Claude Estrada Cuellar

born July 11, 1922
died October 16, 2005

Photos and chronicle of his experience as a soldier in WWII.

Italicized comments by
Delia Isabel Cuellar
home Background Claude's photos Photos of unknown German officer/soldiers Note to Col. Raff from unknown US soldier Links


It was the morning of October 13, 1942 when I went to work for the last time as a civilian. About 2:00 pm I left for McAllen where I was enlisted in the army. After being in San Antonio for about one week, I was sent back to Moore Field where I stayed for 8 months.

I was a rookie at first. Didn't know nothing about the army. After 7 weeks of basic training and marching, I learned a little. At this time I went to work as the cadet (Mess). At this time the field where I was, was an advance training field for pilots.

At this place, I worked for the rest of the 8 months (at) a war station here. I was getting $22.50 extra on the 10 th of each month. I had been at Moore Field for 7 months when I got my first furlough. I got my furlough on May 13 (1943) only I left on May 12.


Three days after I got my pass I got married. We got married in McAllen. From here we went to Brownsville where we stayed for three days. When we got back to McAllen. Not having much to do I decided to work a little. So, I went to work. I was working in a (stand) where at that time they were packing tomatoes.

For 4 days I worked and earned $22.50. The days that were left of my furlough I didn't do much. About all we did was to go for a promenade every evening.

On the last day of June, I was told to get ready to leave the field at 1:00 pm. Me and about 83 more GIs left that day for San Antonio. We arrived at Kelly Field that night. Here I stayed 9 days. I left Kelly Field on July 9 (1943) at 8:00 pm and arrived in Barksdale Field on July 10 about 5:20pm.


The next day, July 11, 1943 was my birthday. I was assigned to the 2087 Truck Co. I went through a lot of training and finally I was ready to go overseas.

After taking a 3-day pass, which I spent with my wife and my grandmother, I was on the train on September 14 on my way to Camp Kilmer. In Camp Kilmer we stayed till October 17, 1943. While I was there I went to visit New York.

In New York I was in the Empire State Building and many other places. Like the (Stage door cantine) and some of the parks.

On the night of October 7, 1943,1 went on the boat. It was the Monterrey that later was sunk off the African coast. For 14 days and nights I was on the Atlantic. We had two meals a day and they were not so hot.

By October 21, 1943, we arrived in Liverpool


It was October 22 about 1:30 pm when I got off at Liverpool. We marched for about 4 blocks. As we passed the buildings, we saw that a lot of them had been hit by bombs. We got to the station and from here we took a train to Warrington.

Here in Warrington the 8* Air Force had one of the biggest airfields in England. We arrived in Warrington that same afternoon. Our barracks were in town and they weren't bad. The show was also pretty good.

We got our trucks three days later. There wasn't much work to do so we had it pretty easy. We didn't have much trouble in driving on the left side of the road and the little narrow roads and streets.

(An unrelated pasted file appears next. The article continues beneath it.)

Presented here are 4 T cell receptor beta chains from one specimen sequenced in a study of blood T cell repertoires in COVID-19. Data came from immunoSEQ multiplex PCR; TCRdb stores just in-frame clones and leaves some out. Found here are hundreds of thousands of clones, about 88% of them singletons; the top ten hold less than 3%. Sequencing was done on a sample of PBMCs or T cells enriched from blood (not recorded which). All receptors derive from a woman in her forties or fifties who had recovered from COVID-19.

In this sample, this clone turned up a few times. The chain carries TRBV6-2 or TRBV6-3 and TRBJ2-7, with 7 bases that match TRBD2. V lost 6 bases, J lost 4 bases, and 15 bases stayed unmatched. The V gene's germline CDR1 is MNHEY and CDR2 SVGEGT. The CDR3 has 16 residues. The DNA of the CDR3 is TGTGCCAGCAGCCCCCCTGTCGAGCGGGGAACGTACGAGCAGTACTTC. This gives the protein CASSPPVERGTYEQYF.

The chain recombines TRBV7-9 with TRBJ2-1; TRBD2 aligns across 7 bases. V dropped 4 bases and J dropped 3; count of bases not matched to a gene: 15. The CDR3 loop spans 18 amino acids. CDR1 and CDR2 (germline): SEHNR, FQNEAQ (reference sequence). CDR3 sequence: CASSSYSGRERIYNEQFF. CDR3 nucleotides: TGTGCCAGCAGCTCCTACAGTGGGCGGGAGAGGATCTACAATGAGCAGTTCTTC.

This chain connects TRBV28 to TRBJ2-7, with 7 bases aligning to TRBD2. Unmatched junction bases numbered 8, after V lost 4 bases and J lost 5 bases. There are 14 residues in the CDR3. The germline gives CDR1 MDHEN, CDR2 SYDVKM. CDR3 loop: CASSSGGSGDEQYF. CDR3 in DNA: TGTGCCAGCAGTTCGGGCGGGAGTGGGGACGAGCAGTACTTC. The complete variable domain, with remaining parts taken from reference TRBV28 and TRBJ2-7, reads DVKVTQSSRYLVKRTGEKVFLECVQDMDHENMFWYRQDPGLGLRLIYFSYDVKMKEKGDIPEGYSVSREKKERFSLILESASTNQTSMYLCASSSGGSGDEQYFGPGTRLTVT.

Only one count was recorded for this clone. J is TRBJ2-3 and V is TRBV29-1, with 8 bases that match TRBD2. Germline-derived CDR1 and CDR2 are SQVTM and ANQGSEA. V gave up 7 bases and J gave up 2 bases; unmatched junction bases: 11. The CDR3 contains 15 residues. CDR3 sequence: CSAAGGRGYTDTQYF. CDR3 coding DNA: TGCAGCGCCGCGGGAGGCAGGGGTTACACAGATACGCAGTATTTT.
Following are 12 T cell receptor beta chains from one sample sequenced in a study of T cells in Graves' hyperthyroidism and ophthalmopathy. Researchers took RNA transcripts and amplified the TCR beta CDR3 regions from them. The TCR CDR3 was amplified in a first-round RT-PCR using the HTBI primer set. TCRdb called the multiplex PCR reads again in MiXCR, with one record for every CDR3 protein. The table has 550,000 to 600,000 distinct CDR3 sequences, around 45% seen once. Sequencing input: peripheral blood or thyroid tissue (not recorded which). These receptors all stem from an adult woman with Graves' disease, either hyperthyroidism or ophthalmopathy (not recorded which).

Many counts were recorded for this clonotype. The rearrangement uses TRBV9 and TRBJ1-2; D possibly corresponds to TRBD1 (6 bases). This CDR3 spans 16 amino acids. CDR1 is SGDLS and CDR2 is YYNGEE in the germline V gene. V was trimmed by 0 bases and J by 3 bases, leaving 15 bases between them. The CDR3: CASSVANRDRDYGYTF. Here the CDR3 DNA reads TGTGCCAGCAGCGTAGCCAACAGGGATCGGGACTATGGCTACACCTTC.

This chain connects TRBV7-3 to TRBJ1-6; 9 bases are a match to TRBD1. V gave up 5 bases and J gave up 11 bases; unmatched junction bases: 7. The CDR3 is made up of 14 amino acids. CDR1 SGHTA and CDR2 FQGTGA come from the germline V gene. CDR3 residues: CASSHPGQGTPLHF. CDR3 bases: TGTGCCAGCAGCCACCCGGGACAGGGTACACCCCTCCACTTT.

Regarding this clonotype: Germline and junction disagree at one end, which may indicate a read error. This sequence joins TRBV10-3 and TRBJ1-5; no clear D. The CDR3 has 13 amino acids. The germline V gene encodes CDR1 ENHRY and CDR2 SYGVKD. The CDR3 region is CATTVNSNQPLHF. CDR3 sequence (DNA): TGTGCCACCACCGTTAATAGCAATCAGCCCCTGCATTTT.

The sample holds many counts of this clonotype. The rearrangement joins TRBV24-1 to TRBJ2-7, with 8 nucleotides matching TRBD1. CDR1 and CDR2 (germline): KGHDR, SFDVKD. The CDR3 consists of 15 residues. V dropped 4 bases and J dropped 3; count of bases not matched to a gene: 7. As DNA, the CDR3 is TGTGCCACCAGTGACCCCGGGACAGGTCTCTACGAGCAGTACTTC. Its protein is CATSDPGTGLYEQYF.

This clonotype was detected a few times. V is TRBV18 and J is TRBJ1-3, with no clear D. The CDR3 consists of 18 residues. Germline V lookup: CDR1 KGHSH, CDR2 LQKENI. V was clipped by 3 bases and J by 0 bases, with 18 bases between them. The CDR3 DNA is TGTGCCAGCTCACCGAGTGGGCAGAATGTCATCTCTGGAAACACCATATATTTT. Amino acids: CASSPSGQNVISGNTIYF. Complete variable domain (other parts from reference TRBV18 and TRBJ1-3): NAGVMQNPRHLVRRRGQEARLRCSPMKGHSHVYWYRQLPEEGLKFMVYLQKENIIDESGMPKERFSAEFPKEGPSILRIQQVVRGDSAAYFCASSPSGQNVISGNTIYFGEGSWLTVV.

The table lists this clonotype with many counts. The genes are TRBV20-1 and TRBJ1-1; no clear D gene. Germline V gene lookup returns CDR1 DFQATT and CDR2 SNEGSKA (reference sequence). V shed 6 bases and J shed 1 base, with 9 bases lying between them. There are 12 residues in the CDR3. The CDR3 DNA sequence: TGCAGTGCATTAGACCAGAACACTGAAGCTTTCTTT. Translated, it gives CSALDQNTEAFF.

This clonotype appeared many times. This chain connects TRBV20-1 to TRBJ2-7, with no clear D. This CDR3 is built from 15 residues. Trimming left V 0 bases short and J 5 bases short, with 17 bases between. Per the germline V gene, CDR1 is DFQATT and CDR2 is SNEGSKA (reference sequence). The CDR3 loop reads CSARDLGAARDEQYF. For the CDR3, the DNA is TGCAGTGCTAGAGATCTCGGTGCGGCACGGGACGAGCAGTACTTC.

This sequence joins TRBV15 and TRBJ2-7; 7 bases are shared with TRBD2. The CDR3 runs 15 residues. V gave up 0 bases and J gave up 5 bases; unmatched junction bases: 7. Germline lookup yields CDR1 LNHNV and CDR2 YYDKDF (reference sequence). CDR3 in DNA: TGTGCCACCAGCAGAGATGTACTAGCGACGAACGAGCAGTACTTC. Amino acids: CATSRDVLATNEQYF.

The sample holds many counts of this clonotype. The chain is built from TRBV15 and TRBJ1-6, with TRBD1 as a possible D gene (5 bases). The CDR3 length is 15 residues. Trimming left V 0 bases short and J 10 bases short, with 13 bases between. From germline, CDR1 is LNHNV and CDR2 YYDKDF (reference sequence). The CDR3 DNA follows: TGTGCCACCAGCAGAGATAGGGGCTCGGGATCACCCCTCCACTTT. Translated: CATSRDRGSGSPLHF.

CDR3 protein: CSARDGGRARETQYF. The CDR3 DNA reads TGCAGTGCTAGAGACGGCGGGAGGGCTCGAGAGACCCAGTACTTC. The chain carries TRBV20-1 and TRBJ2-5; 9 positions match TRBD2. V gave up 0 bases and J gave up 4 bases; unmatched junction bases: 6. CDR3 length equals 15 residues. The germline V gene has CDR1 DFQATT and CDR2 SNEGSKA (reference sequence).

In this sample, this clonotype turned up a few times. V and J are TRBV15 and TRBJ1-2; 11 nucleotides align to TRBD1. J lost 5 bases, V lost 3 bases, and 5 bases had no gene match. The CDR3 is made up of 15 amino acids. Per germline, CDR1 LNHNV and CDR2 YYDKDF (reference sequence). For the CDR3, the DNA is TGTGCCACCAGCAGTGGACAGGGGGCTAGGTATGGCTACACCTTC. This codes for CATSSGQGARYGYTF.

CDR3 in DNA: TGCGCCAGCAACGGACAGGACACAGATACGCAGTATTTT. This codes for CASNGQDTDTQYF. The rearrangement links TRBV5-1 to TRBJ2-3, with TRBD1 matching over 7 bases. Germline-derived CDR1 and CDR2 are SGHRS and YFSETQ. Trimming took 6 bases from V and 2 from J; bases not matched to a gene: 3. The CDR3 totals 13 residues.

What was hard in driving was that the sun never would come out and we could see nothing till about 9:30 and at 3:30 it was dark again.

Sometimes the fog was so thick that one of us had to sit on the fender and shine our flashlights in front of the truck. Also many times we had to drive in 2 nd gear all the way through town.


On the first week of December 1943, we moved to Bath, close to Bristol. This was the 9 th Air Force. So we were no longer in the 8 th. This Field was on top of a hill and at the time was the coldest place in the world.

In this place I was put in the guardhouse for five days. I was going to get a court marshal and from a year to 18 months but my CO and a lot of (lies) that I told the (Probos marchen). I was free in five days! There was no woman in the case. (?).

4-13-04: Claude explained that one of his jobs was to drive to the PX and get groceries and stuff. While there he would grab one case of orange juice for himself. He would keep this in his cab and enjoy for days later. Well, it happened that someone broke into the PX and stole a lot of goods. It was rumored that there were empty orange juice cans around Claude's truck. So naturally, they thought he was the thief. They put him under arrest but could not prove the case. Claude said he was only guilty of taking the orange juice.

On the 2 nd week ofFeb we moved to Oxford. Oxford is between London and Bristol. On the 2 nd day of March, I got my 2nd furlough. I went to Birmingham and stayed there the 8 days of my furlough.


On the last days of October we moved to a park in South England. We were training this time for the invasion of France. This place was near (Windbome) north of (Bormouth). We went on road marches every day from 10 to 15 miles each day. We never did drive the trucks while we were there.

On the last few days of May, German bombs were coming over almost every night. One night they dropped a bunch of incendiary bombs about a block away. We were going in town almost every night but there wasn't much in town. There were 10 GIs to every civilian. It was in this place when I made PFC. I still don't know how.

One morning we were lined up for breakfast when we noticed a lot of planes going over. We knew that the invasion was on June 6, 1944. All the planes had white stripes on the wings.


On June 11, 1944, we left for the port. It was late in the evening when we got on the L.S.T. [Landing Ship Tank] It was June 12, 1944 before we left England. We sailed all that day and that night. Me and my friend D(Di Don..) went to sleep in one of the trucks on the lot deck. When we woke up the next morning, it was 8:00 am. We were still away from the French coast. The Germans were shelling the coast and the boat was far from the coast.